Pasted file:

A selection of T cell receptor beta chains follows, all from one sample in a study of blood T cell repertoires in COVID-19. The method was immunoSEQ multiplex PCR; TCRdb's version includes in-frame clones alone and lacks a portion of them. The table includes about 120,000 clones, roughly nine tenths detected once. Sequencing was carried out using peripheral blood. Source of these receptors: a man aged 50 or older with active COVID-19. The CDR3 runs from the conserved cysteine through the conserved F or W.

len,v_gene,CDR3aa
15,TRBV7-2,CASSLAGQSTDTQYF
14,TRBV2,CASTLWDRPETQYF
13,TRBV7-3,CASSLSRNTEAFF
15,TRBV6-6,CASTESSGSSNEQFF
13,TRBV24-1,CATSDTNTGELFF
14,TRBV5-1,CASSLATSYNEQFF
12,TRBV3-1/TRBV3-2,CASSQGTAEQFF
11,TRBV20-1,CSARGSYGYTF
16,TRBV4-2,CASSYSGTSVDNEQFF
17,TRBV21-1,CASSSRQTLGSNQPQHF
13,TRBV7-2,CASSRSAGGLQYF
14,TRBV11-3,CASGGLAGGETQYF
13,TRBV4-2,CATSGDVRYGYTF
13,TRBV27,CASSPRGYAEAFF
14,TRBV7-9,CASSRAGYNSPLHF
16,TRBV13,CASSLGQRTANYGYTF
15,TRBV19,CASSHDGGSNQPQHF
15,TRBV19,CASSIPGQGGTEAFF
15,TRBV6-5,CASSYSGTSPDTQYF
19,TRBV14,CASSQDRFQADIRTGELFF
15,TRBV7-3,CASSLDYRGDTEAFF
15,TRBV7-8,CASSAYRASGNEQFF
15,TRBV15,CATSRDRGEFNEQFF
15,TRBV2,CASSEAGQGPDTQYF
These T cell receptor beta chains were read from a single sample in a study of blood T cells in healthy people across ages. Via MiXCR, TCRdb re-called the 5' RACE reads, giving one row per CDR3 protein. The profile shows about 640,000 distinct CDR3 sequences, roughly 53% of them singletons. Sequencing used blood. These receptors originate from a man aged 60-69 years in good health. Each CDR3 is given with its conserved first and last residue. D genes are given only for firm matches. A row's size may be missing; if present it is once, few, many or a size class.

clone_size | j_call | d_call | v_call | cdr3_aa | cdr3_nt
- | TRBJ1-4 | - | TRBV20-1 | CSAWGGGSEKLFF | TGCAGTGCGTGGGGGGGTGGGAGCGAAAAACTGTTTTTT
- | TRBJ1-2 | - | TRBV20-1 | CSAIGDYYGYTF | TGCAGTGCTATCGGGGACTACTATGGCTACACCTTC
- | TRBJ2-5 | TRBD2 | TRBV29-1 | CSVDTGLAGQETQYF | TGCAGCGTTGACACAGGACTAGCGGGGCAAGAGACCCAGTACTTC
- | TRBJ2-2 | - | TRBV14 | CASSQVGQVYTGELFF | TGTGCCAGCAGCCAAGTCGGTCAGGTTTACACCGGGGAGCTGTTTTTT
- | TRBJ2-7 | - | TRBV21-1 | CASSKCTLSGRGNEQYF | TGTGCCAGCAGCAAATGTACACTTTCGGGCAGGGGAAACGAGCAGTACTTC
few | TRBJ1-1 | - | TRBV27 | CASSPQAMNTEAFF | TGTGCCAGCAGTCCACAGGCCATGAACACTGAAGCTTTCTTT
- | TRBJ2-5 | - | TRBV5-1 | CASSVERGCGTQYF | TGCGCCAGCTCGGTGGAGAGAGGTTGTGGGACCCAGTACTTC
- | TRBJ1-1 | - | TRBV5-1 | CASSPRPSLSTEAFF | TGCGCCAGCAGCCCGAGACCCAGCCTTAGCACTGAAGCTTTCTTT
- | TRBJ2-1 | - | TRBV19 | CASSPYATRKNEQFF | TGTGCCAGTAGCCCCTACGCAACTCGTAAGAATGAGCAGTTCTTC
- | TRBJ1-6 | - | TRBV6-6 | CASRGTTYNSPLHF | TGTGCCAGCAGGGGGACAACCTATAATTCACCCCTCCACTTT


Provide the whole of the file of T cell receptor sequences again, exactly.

A selection of T cell receptor beta chains follows, all from one sample in a study of blood T cell repertoires in COVID-19. The method was immunoSEQ multiplex PCR; TCRdb's version includes in-frame clones alone and lacks a portion of them. The table includes about 120,000 clones, roughly nine tenths detected once. Sequencing was carried out using peripheral blood. Source of these receptors: a man aged 50 or older with active COVID-19. The CDR3 runs from the conserved cysteine through the conserved F or W.

len,v_gene,CDR3aa
15,TRBV7-2,CASSLAGQSTDTQYF
14,TRBV2,CASTLWDRPETQYF
13,TRBV7-3,CASSLSRNTEAFF
15,TRBV6-6,CASTESSGSSNEQFF
13,TRBV24-1,CATSDTNTGELFF
14,TRBV5-1,CASSLATSYNEQFF
12,TRBV3-1/TRBV3-2,CASSQGTAEQFF
11,TRBV20-1,CSARGSYGYTF
16,TRBV4-2,CASSYSGTSVDNEQFF
17,TRBV21-1,CASSSRQTLGSNQPQHF
13,TRBV7-2,CASSRSAGGLQYF
14,TRBV11-3,CASGGLAGGETQYF
13,TRBV4-2,CATSGDVRYGYTF
13,TRBV27,CASSPRGYAEAFF
14,TRBV7-9,CASSRAGYNSPLHF
16,TRBV13,CASSLGQRTANYGYTF
15,TRBV19,CASSHDGGSNQPQHF
15,TRBV19,CASSIPGQGGTEAFF
15,TRBV6-5,CASSYSGTSPDTQYF
19,TRBV14,CASSQDRFQADIRTGELFF
15,TRBV7-3,CASSLDYRGDTEAFF
15,TRBV7-8,CASSAYRASGNEQFF
15,TRBV15,CATSRDRGEFNEQFF
15,TRBV2,CASSEAGQGPDTQYF
These T cell receptor beta chains were read from a single sample in a study of blood T cells in healthy people across ages. Via MiXCR, TCRdb re-called the 5' RACE reads, giving one row per CDR3 protein. The profile shows about 640,000 distinct CDR3 sequences, roughly 53% of them singletons. Sequencing used blood. These receptors originate from a man aged 60-69 years in good health. Each CDR3 is given with its conserved first and last residue. D genes are given only for firm matches. A row's size may be missing; if present it is once, few, many or a size class.

clone_size | j_call | d_call | v_call | cdr3_aa | cdr3_nt
- | TRBJ1-4 | - | TRBV20-1 | CSAWGGGSEKLFF | TGCAGTGCGTGGGGGGGTGGGAGCGAAAAACTGTTTTTT
- | TRBJ1-2 | - | TRBV20-1 | CSAIGDYYGYTF | TGCAGTGCTATCGGGGACTACTATGGCTACACCTTC
- | TRBJ2-5 | TRBD2 | TRBV29-1 | CSVDTGLAGQETQYF | TGCAGCGTTGACACAGGACTAGCGGGGCAAGAGACCCAGTACTTC
- | TRBJ2-2 | - | TRBV14 | CASSQVGQVYTGELFF | TGTGCCAGCAGCCAAGTCGGTCAGGTTTACACCGGGGAGCTGTTTTTT
- | TRBJ2-7 | - | TRBV21-1 | CASSKCTLSGRGNEQYF | TGTGCCAGCAGCAAATGTACACTTTCGGGCAGGGGAAACGAGCAGTACTTC
few | TRBJ1-1 | - | TRBV27 | CASSPQAMNTEAFF | TGTGCCAGCAGTCCACAGGCCATGAACACTGAAGCTTTCTTT
- | TRBJ2-5 | - | TRBV5-1 | CASSVERGCGTQYF | TGCGCCAGCTCGGTGGAGAGAGGTTGTGGGACCCAGTACTTC
- | TRBJ1-1 | - | TRBV5-1 | CASSPRPSLSTEAFF | TGCGCCAGCAGCCCGAGACCCAGCCTTAGCACTGAAGCTTTCTTT
- | TRBJ2-1 | - | TRBV19 | CASSPYATRKNEQFF | TGTGCCAGTAGCCCCTACGCAACTCGTAAGAATGAGCAGTTCTTC
- | TRBJ1-6 | - | TRBV6-6 | CASRGTTYNSPLHF | TGTGCCAGCAGGGGGACAACCTATAATTCACCCCTCCACTTT